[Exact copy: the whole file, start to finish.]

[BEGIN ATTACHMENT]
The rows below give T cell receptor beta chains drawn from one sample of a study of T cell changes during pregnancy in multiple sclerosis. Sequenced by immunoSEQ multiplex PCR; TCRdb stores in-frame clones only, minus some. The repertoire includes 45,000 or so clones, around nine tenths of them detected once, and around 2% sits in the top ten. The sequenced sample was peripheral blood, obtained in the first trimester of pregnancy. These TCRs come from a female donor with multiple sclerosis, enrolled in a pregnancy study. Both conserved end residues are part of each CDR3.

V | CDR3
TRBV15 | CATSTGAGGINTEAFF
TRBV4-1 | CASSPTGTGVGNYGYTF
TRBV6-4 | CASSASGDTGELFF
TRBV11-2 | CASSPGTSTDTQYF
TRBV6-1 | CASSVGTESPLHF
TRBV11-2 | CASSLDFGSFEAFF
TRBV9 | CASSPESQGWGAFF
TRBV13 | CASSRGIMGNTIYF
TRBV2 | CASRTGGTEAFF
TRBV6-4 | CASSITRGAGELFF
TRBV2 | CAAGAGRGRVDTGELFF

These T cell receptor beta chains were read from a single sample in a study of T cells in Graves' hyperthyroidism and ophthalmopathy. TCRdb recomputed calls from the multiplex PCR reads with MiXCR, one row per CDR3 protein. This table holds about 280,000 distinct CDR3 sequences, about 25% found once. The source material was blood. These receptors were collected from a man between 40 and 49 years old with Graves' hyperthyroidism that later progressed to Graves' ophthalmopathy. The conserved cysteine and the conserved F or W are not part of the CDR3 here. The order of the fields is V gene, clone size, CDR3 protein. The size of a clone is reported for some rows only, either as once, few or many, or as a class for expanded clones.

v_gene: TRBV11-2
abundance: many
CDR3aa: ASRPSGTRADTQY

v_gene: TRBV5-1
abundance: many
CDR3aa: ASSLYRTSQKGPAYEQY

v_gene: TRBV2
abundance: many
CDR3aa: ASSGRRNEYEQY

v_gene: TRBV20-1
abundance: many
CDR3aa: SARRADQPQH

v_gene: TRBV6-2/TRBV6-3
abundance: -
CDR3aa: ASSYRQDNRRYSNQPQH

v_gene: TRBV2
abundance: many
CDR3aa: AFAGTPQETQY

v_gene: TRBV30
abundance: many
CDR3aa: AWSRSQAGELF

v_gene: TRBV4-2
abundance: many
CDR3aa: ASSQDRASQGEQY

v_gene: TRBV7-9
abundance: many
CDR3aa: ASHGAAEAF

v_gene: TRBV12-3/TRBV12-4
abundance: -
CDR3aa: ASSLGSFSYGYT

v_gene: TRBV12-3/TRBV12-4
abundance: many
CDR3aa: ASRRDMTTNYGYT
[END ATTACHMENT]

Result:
The rows below give T cell receptor beta chains drawn from one sample of a study of T cell changes during pregnancy in multiple sclerosis. Sequenced by immunoSEQ multiplex PCR; TCRdb stores in-frame clones only, minus some. The repertoire includes 45,000 or so clones, around nine tenths of them detected once, and around 2% sits in the top ten. The sequenced sample was peripheral blood, obtained in the first trimester of pregnancy. These TCRs come from a female donor with multiple sclerosis, enrolled in a pregnancy study. Both conserved end residues are part of each CDR3.

V | CDR3
TRBV15 | CATSTGAGGINTEAFF
TRBV4-1 | CASSPTGTGVGNYGYTF
TRBV6-4 | CASSASGDTGELFF
TRBV11-2 | CASSPGTSTDTQYF
TRBV6-1 | CASSVGTESPLHF
TRBV11-2 | CASSLDFGSFEAFF
TRBV9 | CASSPESQGWGAFF
TRBV13 | CASSRGIMGNTIYF
TRBV2 | CASRTGGTEAFF
TRBV6-4 | CASSITRGAGELFF
TRBV2 | CAAGAGRGRVDTGELFF

These T cell receptor beta chains were read from a single sample in a study of T cells in Graves' hyperthyroidism and ophthalmopathy. TCRdb recomputed calls from the multiplex PCR reads with MiXCR, one row per CDR3 protein. This table holds about 280,000 distinct CDR3 sequences, about 25% found once. The source material was blood. These receptors were collected from a man between 40 and 49 years old with Graves' hyperthyroidism that later progressed to Graves' ophthalmopathy. The conserved cysteine and the conserved F or W are not part of the CDR3 here. The order of the fields is V gene, clone size, CDR3 protein. The size of a clone is reported for some rows only, either as once, few or many, or as a class for expanded clones.

v_gene: TRBV11-2
abundance: many
CDR3aa: ASRPSGTRADTQY

v_gene: TRBV5-1
abundance: many
CDR3aa: ASSLYRTSQKGPAYEQY

v_gene: TRBV2
abundance: many
CDR3aa: ASSGRRNEYEQY

v_gene: TRBV20-1
abundance: many
CDR3aa: SARRADQPQH

v_gene: TRBV6-2/TRBV6-3
abundance: -
CDR3aa: ASSYRQDNRRYSNQPQH

v_gene: TRBV2
abundance: many
CDR3aa: AFAGTPQETQY

v_gene: TRBV30
abundance: many
CDR3aa: AWSRSQAGELF

v_gene: TRBV4-2
abundance: many
CDR3aa: ASSQDRASQGEQY

v_gene: TRBV7-9
abundance: many
CDR3aa: ASHGAAEAF

v_gene: TRBV12-3/TRBV12-4
abundance: -
CDR3aa: ASSLGSFSYGYT

v_gene: TRBV12-3/TRBV12-4
abundance: many
CDR3aa: ASRRDMTTNYGYT